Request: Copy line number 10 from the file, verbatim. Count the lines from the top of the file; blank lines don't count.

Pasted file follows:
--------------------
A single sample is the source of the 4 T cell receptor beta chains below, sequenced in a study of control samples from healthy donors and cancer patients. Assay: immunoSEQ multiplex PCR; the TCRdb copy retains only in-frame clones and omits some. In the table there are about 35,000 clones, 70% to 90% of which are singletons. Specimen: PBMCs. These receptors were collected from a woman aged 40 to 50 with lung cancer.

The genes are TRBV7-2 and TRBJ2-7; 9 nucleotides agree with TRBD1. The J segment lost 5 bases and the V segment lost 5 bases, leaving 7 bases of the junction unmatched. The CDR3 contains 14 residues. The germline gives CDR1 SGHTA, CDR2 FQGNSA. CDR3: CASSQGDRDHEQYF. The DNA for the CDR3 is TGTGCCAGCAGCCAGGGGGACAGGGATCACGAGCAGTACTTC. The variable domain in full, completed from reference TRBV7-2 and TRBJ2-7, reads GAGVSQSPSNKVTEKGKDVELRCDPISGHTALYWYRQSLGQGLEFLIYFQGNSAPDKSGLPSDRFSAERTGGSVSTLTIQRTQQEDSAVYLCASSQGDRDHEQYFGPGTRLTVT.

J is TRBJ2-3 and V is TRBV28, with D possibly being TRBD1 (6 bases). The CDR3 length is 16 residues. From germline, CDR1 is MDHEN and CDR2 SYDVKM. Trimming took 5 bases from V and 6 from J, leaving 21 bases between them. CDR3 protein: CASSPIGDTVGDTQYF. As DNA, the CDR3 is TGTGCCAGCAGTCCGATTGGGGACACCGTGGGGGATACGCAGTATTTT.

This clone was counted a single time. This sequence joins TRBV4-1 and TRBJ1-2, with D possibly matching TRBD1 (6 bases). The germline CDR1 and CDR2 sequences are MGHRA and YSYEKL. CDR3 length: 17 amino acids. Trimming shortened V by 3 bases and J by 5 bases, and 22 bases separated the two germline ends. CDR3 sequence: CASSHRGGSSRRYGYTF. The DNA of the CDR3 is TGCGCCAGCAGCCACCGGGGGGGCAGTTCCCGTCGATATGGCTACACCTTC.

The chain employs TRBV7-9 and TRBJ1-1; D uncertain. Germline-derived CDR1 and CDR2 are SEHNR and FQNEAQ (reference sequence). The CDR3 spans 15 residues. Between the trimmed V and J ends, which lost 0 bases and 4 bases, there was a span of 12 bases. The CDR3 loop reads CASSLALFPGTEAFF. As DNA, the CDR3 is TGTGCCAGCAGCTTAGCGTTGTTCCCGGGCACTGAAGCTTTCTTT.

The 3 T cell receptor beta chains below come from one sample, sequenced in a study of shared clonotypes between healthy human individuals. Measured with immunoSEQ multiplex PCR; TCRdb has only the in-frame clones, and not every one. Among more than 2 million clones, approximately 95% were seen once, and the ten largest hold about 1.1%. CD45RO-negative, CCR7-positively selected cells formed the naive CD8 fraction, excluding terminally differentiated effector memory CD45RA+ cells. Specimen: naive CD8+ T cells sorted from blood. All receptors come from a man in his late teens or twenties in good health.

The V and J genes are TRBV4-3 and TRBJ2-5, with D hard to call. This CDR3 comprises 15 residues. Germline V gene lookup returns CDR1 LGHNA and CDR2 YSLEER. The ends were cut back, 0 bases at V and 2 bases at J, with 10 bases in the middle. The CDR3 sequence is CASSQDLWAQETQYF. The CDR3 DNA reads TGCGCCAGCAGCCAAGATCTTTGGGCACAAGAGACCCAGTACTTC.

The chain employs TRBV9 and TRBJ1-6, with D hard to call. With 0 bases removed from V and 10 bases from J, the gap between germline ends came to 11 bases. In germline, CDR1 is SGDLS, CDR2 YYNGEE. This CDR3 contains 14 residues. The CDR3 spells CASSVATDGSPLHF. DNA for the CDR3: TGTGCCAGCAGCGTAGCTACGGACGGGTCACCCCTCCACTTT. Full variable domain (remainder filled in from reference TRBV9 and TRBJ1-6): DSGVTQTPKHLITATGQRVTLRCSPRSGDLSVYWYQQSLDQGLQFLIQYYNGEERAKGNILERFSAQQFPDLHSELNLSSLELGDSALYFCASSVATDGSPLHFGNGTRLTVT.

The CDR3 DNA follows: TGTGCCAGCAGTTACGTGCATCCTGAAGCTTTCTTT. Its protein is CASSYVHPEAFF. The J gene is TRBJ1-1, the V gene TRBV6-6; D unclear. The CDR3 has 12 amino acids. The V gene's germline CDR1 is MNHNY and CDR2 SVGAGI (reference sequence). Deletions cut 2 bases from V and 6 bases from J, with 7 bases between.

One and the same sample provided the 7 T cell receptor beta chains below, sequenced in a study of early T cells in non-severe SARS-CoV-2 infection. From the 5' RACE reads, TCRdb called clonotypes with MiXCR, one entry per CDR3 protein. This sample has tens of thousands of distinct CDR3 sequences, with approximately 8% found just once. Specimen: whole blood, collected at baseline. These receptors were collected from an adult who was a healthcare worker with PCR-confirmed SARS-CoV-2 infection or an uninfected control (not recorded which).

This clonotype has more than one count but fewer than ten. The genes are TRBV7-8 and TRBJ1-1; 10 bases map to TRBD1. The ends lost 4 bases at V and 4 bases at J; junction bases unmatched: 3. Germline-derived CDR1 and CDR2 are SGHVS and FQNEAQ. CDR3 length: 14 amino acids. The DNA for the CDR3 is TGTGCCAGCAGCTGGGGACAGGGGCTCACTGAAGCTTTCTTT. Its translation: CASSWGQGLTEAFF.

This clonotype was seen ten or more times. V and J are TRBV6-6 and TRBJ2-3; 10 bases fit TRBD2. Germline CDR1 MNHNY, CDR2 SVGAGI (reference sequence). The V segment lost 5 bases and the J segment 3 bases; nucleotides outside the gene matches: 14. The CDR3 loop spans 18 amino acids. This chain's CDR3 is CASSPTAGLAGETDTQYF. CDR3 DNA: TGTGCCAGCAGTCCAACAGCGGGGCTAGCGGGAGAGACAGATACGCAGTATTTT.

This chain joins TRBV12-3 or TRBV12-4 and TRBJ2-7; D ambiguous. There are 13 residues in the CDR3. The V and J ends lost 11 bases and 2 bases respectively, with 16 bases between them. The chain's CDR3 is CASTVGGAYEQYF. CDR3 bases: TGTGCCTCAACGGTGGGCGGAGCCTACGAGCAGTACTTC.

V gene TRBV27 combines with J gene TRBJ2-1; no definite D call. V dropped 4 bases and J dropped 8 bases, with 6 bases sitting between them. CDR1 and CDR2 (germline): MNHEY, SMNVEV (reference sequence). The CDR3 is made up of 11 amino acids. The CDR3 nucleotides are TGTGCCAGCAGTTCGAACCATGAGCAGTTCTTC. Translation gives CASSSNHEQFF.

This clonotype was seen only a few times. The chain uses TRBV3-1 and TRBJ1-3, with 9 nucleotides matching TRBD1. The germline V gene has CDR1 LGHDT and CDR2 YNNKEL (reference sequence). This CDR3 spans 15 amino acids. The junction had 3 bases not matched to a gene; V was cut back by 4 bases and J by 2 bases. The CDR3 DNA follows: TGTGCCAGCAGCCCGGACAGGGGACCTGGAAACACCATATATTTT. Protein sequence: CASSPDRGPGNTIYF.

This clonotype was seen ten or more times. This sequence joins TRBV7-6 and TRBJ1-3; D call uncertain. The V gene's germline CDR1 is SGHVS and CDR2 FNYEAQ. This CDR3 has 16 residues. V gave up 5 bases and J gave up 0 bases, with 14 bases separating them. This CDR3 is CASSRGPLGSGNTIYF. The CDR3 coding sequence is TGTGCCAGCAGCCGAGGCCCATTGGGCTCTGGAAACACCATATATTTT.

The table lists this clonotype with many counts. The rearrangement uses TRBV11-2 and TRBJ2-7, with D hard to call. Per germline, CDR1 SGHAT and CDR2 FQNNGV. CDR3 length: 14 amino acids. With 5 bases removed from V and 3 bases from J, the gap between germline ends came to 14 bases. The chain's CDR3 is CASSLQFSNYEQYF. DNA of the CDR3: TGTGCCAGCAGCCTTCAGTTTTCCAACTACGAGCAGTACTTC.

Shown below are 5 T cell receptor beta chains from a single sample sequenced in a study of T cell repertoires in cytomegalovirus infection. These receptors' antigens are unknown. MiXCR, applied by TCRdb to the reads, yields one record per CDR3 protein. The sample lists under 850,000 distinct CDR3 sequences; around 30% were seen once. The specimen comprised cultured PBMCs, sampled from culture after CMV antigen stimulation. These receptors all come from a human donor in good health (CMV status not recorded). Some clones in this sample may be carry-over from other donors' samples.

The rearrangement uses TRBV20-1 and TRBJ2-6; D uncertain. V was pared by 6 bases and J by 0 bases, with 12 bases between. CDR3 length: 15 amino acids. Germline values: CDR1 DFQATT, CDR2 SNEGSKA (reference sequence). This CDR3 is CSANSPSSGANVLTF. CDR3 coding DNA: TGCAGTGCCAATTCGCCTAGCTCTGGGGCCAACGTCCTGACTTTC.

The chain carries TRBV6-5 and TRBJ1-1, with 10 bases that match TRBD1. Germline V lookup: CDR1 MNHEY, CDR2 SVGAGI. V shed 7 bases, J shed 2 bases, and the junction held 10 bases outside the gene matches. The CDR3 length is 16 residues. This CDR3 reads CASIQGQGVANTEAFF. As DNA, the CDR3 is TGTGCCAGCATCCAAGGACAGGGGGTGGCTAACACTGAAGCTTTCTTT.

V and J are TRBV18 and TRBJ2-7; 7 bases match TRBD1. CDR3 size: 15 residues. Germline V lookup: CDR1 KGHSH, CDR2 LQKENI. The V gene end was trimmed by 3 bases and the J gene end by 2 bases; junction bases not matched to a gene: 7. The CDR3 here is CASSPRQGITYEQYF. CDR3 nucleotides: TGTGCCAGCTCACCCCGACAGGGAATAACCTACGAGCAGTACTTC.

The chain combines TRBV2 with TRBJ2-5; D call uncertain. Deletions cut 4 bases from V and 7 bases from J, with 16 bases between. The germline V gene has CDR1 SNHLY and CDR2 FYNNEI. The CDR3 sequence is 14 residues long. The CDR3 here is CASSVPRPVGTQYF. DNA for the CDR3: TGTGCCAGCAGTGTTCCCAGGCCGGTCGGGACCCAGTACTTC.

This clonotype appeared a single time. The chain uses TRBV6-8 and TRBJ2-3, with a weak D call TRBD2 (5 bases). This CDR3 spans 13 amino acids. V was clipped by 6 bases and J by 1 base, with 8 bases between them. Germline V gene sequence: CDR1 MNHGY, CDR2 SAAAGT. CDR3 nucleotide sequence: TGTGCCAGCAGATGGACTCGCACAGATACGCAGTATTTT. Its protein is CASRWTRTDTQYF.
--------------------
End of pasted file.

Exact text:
One and the same sample provided the 7 T cell receptor beta chains below, sequenced in a study of early T cells in non-severe SARS-CoV-2 infection. From the 5' RACE reads, TCRdb called clonotypes with MiXCR, one entry per CDR3 protein. This sample has tens of thousands of distinct CDR3 sequences, with approximately 8% found just once. Specimen: whole blood, collected at baseline. These receptors were collected from an adult who was a healthcare worker with PCR-confirmed SARS-CoV-2 infection or an uninfected control (not recorded which).